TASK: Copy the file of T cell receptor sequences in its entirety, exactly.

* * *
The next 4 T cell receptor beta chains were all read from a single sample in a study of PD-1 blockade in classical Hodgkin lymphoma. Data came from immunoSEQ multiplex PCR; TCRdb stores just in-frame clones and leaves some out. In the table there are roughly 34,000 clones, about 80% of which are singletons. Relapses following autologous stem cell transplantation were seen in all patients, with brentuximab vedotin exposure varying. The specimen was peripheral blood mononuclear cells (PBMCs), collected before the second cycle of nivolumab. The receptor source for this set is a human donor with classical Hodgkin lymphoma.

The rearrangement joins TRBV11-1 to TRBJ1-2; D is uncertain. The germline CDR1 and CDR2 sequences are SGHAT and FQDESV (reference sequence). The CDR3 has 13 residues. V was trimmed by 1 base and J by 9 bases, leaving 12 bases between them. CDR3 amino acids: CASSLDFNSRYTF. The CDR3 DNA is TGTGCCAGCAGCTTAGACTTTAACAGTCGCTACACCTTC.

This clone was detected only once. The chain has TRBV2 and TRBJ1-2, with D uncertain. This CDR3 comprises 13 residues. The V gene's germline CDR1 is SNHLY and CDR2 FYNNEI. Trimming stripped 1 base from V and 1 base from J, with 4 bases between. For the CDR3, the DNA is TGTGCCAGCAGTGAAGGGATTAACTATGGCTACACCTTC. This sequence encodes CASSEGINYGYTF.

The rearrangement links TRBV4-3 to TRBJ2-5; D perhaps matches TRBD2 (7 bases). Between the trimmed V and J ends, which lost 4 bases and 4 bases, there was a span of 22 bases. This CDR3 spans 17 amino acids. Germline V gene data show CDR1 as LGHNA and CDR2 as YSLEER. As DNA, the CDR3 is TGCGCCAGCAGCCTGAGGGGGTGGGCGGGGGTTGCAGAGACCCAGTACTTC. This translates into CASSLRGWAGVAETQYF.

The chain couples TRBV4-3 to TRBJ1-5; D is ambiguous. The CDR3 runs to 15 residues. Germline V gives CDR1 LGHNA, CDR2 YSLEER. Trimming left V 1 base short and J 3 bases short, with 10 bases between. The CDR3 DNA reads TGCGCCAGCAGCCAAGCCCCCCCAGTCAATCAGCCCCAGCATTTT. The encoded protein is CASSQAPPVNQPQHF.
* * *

The next 4 T cell receptor beta chains were all read from a single sample in a study of PD-1 blockade in classical Hodgkin lymphoma. Data came from immunoSEQ multiplex PCR; TCRdb stores just in-frame clones and leaves some out. In the table there are roughly 34,000 clones, about 80% of which are singletons. Relapses following autologous stem cell transplantation were seen in all patients, with brentuximab vedotin exposure varying. The specimen was peripheral blood mononuclear cells (PBMCs), collected before the second cycle of nivolumab. The receptor source for this set is a human donor with classical Hodgkin lymphoma.

The rearrangement joins TRBV11-1 to TRBJ1-2; D is uncertain. The germline CDR1 and CDR2 sequences are SGHAT and FQDESV (reference sequence). The CDR3 has 13 residues. V was trimmed by 1 base and J by 9 bases, leaving 12 bases between them. CDR3 amino acids: CASSLDFNSRYTF. The CDR3 DNA is TGTGCCAGCAGCTTAGACTTTAACAGTCGCTACACCTTC.

This clone was detected only once. The chain has TRBV2 and TRBJ1-2, with D uncertain. This CDR3 comprises 13 residues. The V gene's germline CDR1 is SNHLY and CDR2 FYNNEI. Trimming stripped 1 base from V and 1 base from J, with 4 bases between. For the CDR3, the DNA is TGTGCCAGCAGTGAAGGGATTAACTATGGCTACACCTTC. This sequence encodes CASSEGINYGYTF.

The rearrangement links TRBV4-3 to TRBJ2-5; D perhaps matches TRBD2 (7 bases). Between the trimmed V and J ends, which lost 4 bases and 4 bases, there was a span of 22 bases. This CDR3 spans 17 amino acids. Germline V gene data show CDR1 as LGHNA and CDR2 as YSLEER. As DNA, the CDR3 is TGCGCCAGCAGCCTGAGGGGGTGGGCGGGGGTTGCAGAGACCCAGTACTTC. This translates into CASSLRGWAGVAETQYF.

The chain couples TRBV4-3 to TRBJ1-5; D is ambiguous. The CDR3 runs to 15 residues. Germline V gives CDR1 LGHNA, CDR2 YSLEER. Trimming left V 1 base short and J 3 bases short, with 10 bases between. The CDR3 DNA reads TGCGCCAGCAGCCAAGCCCCCCCAGTCAATCAGCCCCAGCATTTT. The encoded protein is CASSQAPPVNQPQHF.